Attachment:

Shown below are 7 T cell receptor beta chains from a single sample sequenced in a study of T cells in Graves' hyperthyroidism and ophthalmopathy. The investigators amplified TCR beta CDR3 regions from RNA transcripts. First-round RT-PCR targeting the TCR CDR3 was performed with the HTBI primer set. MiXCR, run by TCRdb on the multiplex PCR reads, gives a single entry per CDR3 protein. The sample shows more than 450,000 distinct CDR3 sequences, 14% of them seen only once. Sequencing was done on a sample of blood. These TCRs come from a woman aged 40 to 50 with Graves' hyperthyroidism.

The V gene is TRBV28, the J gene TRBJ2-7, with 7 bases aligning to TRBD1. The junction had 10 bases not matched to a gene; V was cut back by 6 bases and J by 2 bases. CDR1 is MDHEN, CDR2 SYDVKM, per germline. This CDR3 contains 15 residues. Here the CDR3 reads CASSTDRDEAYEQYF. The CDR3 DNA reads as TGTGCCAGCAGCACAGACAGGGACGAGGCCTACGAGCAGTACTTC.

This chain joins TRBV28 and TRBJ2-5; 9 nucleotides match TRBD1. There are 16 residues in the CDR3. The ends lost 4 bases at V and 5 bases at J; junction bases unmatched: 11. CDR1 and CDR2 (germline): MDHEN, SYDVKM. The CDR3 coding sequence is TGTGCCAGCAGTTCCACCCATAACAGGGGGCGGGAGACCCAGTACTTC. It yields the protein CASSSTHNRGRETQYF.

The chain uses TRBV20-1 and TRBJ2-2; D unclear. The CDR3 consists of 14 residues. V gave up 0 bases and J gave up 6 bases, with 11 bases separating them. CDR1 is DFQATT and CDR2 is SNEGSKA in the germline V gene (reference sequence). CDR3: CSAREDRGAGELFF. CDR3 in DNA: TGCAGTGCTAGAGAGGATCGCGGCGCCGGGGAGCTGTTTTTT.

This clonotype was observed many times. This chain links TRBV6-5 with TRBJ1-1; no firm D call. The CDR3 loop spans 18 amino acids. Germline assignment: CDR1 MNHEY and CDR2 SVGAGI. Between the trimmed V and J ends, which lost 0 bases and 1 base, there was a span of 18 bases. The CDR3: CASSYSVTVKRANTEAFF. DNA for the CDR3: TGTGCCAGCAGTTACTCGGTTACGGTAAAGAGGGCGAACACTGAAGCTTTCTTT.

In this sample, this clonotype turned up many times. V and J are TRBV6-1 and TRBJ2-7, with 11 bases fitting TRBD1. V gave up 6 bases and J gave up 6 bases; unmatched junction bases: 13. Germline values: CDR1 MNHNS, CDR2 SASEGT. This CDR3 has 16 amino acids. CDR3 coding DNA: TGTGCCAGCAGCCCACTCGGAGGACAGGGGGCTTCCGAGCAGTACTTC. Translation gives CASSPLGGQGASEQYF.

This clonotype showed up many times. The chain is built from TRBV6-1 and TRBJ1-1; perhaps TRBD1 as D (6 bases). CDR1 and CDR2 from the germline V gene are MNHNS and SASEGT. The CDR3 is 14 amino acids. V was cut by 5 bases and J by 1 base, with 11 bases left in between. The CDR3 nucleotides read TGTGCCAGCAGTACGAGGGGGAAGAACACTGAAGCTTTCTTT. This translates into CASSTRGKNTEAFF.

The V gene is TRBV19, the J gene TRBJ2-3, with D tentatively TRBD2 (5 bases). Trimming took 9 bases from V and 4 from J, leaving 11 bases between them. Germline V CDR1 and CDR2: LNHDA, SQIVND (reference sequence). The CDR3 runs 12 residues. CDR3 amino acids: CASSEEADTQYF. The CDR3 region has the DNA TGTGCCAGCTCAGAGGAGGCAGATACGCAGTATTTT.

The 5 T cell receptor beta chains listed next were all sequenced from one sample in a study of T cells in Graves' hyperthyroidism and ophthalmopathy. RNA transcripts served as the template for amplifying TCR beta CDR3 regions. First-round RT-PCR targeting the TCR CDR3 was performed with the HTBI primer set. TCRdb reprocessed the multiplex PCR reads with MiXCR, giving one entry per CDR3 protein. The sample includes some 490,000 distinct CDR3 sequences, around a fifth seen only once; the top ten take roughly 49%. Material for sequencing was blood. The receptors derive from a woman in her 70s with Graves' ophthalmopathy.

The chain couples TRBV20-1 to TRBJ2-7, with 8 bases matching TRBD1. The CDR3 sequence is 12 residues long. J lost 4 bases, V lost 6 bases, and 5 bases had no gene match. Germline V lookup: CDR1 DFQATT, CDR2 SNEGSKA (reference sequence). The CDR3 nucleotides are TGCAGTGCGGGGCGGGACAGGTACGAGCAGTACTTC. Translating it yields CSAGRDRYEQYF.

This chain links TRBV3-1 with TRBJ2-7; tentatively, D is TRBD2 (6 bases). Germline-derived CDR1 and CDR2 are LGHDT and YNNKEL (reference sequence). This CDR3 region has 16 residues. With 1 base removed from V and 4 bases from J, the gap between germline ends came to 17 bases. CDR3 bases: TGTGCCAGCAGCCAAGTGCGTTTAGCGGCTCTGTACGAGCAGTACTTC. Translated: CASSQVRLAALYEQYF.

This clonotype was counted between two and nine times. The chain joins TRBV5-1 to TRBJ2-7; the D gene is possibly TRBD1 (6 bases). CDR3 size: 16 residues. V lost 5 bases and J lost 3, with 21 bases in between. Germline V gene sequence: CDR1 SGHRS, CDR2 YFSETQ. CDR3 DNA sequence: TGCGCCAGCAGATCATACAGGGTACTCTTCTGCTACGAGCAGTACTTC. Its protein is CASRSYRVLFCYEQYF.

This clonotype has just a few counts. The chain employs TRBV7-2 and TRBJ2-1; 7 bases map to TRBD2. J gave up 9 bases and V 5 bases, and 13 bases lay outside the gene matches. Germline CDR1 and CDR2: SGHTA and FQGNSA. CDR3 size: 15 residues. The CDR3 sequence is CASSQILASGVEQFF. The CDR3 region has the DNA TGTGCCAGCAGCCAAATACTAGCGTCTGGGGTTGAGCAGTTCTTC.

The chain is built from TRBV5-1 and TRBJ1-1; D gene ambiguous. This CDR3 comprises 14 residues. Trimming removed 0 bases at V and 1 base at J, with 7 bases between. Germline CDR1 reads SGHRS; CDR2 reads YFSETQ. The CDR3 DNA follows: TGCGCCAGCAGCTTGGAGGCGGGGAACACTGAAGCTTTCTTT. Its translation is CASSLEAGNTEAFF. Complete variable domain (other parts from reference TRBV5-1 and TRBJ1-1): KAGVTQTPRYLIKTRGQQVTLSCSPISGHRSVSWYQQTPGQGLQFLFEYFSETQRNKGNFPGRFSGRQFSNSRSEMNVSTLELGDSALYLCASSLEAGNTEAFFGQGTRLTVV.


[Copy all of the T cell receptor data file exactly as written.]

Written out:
Shown below are 7 T cell receptor beta chains from a single sample sequenced in a study of T cells in Graves' hyperthyroidism and ophthalmopathy. The investigators amplified TCR beta CDR3 regions from RNA transcripts. First-round RT-PCR targeting the TCR CDR3 was performed with the HTBI primer set. MiXCR, run by TCRdb on the multiplex PCR reads, gives a single entry per CDR3 protein. The sample shows more than 450,000 distinct CDR3 sequences, 14% of them seen only once. Sequencing was done on a sample of blood. These TCRs come from a woman aged 40 to 50 with Graves' hyperthyroidism.

The V gene is TRBV28, the J gene TRBJ2-7, with 7 bases aligning to TRBD1. The junction had 10 bases not matched to a gene; V was cut back by 6 bases and J by 2 bases. CDR1 is MDHEN, CDR2 SYDVKM, per germline. This CDR3 contains 15 residues. Here the CDR3 reads CASSTDRDEAYEQYF. The CDR3 DNA reads as TGTGCCAGCAGCACAGACAGGGACGAGGCCTACGAGCAGTACTTC.

This chain joins TRBV28 and TRBJ2-5; 9 nucleotides match TRBD1. There are 16 residues in the CDR3. The ends lost 4 bases at V and 5 bases at J; junction bases unmatched: 11. CDR1 and CDR2 (germline): MDHEN, SYDVKM. The CDR3 coding sequence is TGTGCCAGCAGTTCCACCCATAACAGGGGGCGGGAGACCCAGTACTTC. It yields the protein CASSSTHNRGRETQYF.

The chain uses TRBV20-1 and TRBJ2-2; D unclear. The CDR3 consists of 14 residues. V gave up 0 bases and J gave up 6 bases, with 11 bases separating them. CDR1 is DFQATT and CDR2 is SNEGSKA in the germline V gene (reference sequence). CDR3: CSAREDRGAGELFF. CDR3 in DNA: TGCAGTGCTAGAGAGGATCGCGGCGCCGGGGAGCTGTTTTTT.

This clonotype was observed many times. This chain links TRBV6-5 with TRBJ1-1; no firm D call. The CDR3 loop spans 18 amino acids. Germline assignment: CDR1 MNHEY and CDR2 SVGAGI. Between the trimmed V and J ends, which lost 0 bases and 1 base, there was a span of 18 bases. The CDR3: CASSYSVTVKRANTEAFF. DNA for the CDR3: TGTGCCAGCAGTTACTCGGTTACGGTAAAGAGGGCGAACACTGAAGCTTTCTTT.

In this sample, this clonotype turned up many times. V and J are TRBV6-1 and TRBJ2-7, with 11 bases fitting TRBD1. V gave up 6 bases and J gave up 6 bases; unmatched junction bases: 13. Germline values: CDR1 MNHNS, CDR2 SASEGT. This CDR3 has 16 amino acids. CDR3 coding DNA: TGTGCCAGCAGCCCACTCGGAGGACAGGGGGCTTCCGAGCAGTACTTC. Translation gives CASSPLGGQGASEQYF.

This clonotype showed up many times. The chain is built from TRBV6-1 and TRBJ1-1; perhaps TRBD1 as D (6 bases). CDR1 and CDR2 from the germline V gene are MNHNS and SASEGT. The CDR3 is 14 amino acids. V was cut by 5 bases and J by 1 base, with 11 bases left in between. The CDR3 nucleotides read TGTGCCAGCAGTACGAGGGGGAAGAACACTGAAGCTTTCTTT. This translates into CASSTRGKNTEAFF.

The V gene is TRBV19, the J gene TRBJ2-3, with D tentatively TRBD2 (5 bases). Trimming took 9 bases from V and 4 from J, leaving 11 bases between them. Germline V CDR1 and CDR2: LNHDA, SQIVND (reference sequence). The CDR3 runs 12 residues. CDR3 amino acids: CASSEEADTQYF. The CDR3 region has the DNA TGTGCCAGCTCAGAGGAGGCAGATACGCAGTATTTT.

The 5 T cell receptor beta chains listed next were all sequenced from one sample in a study of T cells in Graves' hyperthyroidism and ophthalmopathy. RNA transcripts served as the template for amplifying TCR beta CDR3 regions. First-round RT-PCR targeting the TCR CDR3 was performed with the HTBI primer set. TCRdb reprocessed the multiplex PCR reads with MiXCR, giving one entry per CDR3 protein. The sample includes some 490,000 distinct CDR3 sequences, around a fifth seen only once; the top ten take roughly 49%. Material for sequencing was blood. The receptors derive from a woman in her 70s with Graves' ophthalmopathy.

The chain couples TRBV20-1 to TRBJ2-7, with 8 bases matching TRBD1. The CDR3 sequence is 12 residues long. J lost 4 bases, V lost 6 bases, and 5 bases had no gene match. Germline V lookup: CDR1 DFQATT, CDR2 SNEGSKA (reference sequence). The CDR3 nucleotides are TGCAGTGCGGGGCGGGACAGGTACGAGCAGTACTTC. Translating it yields CSAGRDRYEQYF.

This chain links TRBV3-1 with TRBJ2-7; tentatively, D is TRBD2 (6 bases). Germline-derived CDR1 and CDR2 are LGHDT and YNNKEL (reference sequence). This CDR3 region has 16 residues. With 1 base removed from V and 4 bases from J, the gap between germline ends came to 17 bases. CDR3 bases: TGTGCCAGCAGCCAAGTGCGTTTAGCGGCTCTGTACGAGCAGTACTTC. Translated: CASSQVRLAALYEQYF.

This clonotype was counted between two and nine times. The chain joins TRBV5-1 to TRBJ2-7; the D gene is possibly TRBD1 (6 bases). CDR3 size: 16 residues. V lost 5 bases and J lost 3, with 21 bases in between. Germline V gene sequence: CDR1 SGHRS, CDR2 YFSETQ. CDR3 DNA sequence: TGCGCCAGCAGATCATACAGGGTACTCTTCTGCTACGAGCAGTACTTC. Its protein is CASRSYRVLFCYEQYF.

This clonotype has just a few counts. The chain employs TRBV7-2 and TRBJ2-1; 7 bases map to TRBD2. J gave up 9 bases and V 5 bases, and 13 bases lay outside the gene matches. Germline CDR1 and CDR2: SGHTA and FQGNSA. CDR3 size: 15 residues. The CDR3 sequence is CASSQILASGVEQFF. The CDR3 region has the DNA TGTGCCAGCAGCCAAATACTAGCGTCTGGGGTTGAGCAGTTCTTC.

The chain is built from TRBV5-1 and TRBJ1-1; D gene ambiguous. This CDR3 comprises 14 residues. Trimming removed 0 bases at V and 1 base at J, with 7 bases between. Germline CDR1 reads SGHRS; CDR2 reads YFSETQ. The CDR3 DNA follows: TGCGCCAGCAGCTTGGAGGCGGGGAACACTGAAGCTTTCTTT. Its translation is CASSLEAGNTEAFF. Complete variable domain (other parts from reference TRBV5-1 and TRBJ1-1): KAGVTQTPRYLIKTRGQQVTLSCSPISGHRSVSWYQQTPGQGLQFLFEYFSETQRNKGNFPGRFSGRQFSNSRSEMNVSTLELGDSALYLCASSLEAGNTEAFFGQGTRLTVV.